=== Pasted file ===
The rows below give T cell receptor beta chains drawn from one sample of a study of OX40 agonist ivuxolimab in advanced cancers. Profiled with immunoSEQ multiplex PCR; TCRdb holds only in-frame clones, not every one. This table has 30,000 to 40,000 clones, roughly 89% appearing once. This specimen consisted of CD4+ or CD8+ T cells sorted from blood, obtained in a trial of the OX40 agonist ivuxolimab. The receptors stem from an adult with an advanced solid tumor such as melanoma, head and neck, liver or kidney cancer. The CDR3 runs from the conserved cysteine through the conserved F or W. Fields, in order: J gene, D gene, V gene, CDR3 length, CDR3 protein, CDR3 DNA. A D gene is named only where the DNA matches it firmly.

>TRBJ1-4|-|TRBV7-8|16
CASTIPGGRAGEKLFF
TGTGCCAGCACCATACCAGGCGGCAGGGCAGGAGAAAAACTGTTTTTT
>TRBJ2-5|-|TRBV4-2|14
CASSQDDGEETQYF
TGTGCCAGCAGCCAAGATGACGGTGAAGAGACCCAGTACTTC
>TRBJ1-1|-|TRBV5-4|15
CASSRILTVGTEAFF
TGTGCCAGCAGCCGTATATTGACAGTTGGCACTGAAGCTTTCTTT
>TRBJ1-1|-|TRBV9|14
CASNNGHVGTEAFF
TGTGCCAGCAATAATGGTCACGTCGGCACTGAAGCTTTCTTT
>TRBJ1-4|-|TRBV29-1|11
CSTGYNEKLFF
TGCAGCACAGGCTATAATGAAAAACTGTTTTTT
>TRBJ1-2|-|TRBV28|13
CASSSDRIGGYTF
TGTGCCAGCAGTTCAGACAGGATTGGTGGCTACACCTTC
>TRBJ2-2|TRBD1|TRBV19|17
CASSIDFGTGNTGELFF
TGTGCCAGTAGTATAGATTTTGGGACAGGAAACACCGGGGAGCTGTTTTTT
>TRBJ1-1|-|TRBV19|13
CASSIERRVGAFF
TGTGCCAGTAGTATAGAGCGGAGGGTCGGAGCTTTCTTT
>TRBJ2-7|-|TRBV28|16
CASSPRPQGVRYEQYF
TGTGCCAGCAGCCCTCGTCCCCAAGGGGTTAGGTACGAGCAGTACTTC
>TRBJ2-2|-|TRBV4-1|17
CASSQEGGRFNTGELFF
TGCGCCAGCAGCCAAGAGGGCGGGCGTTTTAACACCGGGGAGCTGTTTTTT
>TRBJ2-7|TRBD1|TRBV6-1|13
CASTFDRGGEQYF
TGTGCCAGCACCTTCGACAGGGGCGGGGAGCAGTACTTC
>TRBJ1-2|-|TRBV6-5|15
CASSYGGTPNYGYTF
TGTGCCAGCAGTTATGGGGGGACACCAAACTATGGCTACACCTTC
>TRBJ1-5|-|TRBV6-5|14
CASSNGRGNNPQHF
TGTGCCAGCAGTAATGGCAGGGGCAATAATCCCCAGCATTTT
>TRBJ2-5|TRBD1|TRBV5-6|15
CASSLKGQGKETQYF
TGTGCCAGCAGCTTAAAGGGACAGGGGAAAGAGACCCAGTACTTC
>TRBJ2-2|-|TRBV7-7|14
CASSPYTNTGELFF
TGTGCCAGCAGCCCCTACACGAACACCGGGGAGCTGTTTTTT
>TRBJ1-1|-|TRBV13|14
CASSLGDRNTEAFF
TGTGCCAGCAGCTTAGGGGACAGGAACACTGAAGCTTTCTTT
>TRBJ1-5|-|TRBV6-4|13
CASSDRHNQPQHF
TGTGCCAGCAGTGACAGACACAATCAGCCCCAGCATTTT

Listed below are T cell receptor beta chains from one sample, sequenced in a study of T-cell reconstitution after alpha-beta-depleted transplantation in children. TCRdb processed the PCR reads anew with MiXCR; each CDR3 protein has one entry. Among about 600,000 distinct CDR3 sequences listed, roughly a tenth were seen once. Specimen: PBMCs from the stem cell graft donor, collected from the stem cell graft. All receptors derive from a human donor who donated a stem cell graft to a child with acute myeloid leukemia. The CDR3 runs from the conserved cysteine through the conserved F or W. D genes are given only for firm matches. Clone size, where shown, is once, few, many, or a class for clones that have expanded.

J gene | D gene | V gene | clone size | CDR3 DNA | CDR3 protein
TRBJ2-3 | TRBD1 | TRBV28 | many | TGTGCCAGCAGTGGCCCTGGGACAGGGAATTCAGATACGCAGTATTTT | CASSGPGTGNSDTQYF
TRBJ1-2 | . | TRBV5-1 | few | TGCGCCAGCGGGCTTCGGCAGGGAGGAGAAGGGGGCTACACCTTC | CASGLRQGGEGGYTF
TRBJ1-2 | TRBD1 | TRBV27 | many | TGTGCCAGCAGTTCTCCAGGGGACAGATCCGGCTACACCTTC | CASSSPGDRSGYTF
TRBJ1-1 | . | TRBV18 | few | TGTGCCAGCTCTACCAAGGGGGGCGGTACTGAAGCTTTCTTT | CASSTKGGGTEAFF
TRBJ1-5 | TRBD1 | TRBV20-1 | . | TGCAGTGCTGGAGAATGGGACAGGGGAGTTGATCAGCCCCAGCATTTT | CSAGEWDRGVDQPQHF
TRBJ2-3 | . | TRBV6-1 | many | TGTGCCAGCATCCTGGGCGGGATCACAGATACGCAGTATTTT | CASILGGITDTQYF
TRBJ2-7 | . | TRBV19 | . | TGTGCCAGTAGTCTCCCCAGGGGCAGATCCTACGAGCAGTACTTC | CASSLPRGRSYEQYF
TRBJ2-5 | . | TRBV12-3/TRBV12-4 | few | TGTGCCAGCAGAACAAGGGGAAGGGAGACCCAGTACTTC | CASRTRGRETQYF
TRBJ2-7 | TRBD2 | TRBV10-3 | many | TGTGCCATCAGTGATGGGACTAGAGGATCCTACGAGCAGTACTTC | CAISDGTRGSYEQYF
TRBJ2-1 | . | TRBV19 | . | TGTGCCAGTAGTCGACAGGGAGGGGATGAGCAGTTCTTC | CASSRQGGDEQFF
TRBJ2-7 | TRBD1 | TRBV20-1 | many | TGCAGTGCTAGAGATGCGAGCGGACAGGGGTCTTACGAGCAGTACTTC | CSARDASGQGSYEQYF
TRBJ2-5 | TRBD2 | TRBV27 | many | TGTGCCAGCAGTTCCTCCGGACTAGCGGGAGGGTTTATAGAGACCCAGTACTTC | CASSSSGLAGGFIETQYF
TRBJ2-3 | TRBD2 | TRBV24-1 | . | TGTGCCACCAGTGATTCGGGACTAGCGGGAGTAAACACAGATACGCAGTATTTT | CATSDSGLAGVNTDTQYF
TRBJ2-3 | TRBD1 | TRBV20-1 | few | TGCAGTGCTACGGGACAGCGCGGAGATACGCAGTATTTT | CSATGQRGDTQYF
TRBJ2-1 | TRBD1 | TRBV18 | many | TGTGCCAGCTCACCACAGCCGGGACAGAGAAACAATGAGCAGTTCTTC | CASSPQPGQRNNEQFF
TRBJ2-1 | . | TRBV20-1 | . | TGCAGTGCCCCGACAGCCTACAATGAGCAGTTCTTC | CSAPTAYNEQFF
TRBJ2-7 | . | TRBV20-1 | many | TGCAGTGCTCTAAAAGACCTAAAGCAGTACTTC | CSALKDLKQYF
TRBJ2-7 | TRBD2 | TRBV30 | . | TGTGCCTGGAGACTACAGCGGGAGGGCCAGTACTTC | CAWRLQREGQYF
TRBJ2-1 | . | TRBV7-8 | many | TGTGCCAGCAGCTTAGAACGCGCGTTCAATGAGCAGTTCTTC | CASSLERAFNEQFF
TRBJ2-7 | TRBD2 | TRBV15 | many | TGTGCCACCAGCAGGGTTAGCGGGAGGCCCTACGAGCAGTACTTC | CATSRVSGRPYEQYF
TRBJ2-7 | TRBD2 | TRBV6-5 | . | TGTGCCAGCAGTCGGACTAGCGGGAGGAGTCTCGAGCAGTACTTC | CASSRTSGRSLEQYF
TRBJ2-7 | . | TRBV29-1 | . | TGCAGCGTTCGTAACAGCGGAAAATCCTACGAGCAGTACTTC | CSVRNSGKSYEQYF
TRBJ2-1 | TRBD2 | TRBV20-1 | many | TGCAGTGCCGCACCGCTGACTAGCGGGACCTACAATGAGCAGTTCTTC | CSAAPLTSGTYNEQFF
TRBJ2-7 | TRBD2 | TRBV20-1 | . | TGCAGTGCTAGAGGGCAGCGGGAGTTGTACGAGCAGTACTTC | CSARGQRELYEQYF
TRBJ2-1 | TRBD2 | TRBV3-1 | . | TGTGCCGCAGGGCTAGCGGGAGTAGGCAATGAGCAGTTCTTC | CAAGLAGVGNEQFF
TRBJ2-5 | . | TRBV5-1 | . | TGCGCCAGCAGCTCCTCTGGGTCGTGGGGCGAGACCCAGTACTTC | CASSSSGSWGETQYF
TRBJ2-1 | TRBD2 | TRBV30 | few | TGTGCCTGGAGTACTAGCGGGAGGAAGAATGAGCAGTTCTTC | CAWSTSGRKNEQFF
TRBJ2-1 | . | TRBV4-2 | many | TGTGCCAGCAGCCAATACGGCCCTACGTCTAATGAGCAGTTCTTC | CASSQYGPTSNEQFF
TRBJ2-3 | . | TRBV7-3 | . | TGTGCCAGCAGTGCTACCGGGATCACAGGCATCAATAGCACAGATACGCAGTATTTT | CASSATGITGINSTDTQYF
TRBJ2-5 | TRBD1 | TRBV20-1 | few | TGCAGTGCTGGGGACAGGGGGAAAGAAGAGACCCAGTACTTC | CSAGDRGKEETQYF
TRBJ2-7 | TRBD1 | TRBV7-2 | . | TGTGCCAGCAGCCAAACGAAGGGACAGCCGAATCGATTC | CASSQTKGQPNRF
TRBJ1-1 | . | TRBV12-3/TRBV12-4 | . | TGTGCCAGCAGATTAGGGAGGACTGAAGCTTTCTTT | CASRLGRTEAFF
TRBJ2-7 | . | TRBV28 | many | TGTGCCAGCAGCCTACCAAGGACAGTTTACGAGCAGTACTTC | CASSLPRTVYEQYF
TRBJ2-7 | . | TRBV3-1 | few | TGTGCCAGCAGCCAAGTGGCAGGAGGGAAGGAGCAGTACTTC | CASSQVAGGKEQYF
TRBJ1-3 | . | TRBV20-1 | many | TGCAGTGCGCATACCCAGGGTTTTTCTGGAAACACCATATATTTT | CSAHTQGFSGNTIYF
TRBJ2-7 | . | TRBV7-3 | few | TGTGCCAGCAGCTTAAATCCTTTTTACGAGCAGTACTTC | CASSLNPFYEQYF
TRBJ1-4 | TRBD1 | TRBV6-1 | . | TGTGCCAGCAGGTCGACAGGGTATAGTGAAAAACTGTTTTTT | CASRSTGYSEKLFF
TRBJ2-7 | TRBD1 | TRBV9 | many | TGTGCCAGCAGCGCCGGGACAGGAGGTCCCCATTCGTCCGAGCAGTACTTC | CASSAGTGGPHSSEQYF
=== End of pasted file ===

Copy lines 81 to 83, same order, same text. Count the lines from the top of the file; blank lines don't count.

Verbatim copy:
TRBJ2-1 | TRBD2 | TRBV30 | few | TGTGCCTGGAGTACTAGCGGGAGGAAGAATGAGCAGTTCTTC | CAWSTSGRKNEQFF
TRBJ2-1 | . | TRBV4-2 | many | TGTGCCAGCAGCCAATACGGCCCTACGTCTAATGAGCAGTTCTTC | CASSQYGPTSNEQFF
TRBJ2-3 | . | TRBV7-3 | . | TGTGCCAGCAGTGCTACCGGGATCACAGGCATCAATAGCACAGATACGCAGTATTTT | CASSATGITGINSTDTQYF